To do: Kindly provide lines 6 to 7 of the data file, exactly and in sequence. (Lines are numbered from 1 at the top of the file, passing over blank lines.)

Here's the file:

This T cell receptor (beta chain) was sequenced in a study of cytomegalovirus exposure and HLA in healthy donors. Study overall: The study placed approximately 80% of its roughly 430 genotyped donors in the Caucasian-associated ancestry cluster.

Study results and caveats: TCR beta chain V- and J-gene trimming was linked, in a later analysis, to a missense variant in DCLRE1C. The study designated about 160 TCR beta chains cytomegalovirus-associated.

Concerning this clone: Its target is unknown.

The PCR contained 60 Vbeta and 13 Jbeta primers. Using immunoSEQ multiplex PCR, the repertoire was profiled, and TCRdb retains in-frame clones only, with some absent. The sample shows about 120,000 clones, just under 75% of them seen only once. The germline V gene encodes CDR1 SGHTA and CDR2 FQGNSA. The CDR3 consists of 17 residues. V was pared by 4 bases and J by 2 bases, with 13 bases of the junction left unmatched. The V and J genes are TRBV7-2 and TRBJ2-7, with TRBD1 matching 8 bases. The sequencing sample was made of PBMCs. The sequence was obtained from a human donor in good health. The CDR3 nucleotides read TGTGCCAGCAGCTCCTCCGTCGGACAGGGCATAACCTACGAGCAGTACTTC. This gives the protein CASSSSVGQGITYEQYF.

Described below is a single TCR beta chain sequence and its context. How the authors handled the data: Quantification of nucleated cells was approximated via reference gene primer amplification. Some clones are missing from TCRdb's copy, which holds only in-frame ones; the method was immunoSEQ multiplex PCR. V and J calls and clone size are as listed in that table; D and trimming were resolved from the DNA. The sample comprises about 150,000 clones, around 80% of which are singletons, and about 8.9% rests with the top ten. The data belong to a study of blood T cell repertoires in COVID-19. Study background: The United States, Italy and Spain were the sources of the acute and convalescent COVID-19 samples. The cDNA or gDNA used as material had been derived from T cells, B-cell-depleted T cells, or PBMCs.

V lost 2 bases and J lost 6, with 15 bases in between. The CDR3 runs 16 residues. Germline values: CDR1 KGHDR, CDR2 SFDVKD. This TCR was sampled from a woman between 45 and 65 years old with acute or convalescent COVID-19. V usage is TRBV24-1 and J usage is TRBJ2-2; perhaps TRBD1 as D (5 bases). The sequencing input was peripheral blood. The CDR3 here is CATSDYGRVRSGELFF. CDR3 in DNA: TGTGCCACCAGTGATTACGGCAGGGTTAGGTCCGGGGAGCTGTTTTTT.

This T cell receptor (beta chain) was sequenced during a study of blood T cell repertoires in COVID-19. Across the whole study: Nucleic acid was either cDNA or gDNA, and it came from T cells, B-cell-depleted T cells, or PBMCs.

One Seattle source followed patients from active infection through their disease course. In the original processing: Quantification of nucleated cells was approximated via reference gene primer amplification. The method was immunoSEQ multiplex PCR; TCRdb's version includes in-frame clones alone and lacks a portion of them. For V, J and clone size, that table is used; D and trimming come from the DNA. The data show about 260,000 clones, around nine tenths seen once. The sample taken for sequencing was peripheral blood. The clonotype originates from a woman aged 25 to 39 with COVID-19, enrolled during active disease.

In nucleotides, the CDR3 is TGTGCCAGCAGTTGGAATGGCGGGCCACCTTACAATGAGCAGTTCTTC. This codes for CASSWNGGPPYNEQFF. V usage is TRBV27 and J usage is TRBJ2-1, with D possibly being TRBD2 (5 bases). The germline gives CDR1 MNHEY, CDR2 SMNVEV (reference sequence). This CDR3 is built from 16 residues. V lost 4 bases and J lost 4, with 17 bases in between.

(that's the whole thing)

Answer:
V lost 2 bases and J lost 6, with 15 bases in between. The CDR3 runs 16 residues. Germline values: CDR1 KGHDR, CDR2 SFDVKD. This TCR was sampled from a woman between 45 and 65 years old with acute or convalescent COVID-19. V usage is TRBV24-1 and J usage is TRBJ2-2; perhaps TRBD1 as D (5 bases). The sequencing input was peripheral blood. The CDR3 here is CATSDYGRVRSGELFF. CDR3 in DNA: TGTGCCACCAGTGATTACGGCAGGGTTAGGTCCGGGGAGCTGTTTTTT.

This T cell receptor (beta chain) was sequenced during a study of blood T cell repertoires in COVID-19. Across the whole study: Nucleic acid was either cDNA or gDNA, and it came from T cells, B-cell-depleted T cells, or PBMCs.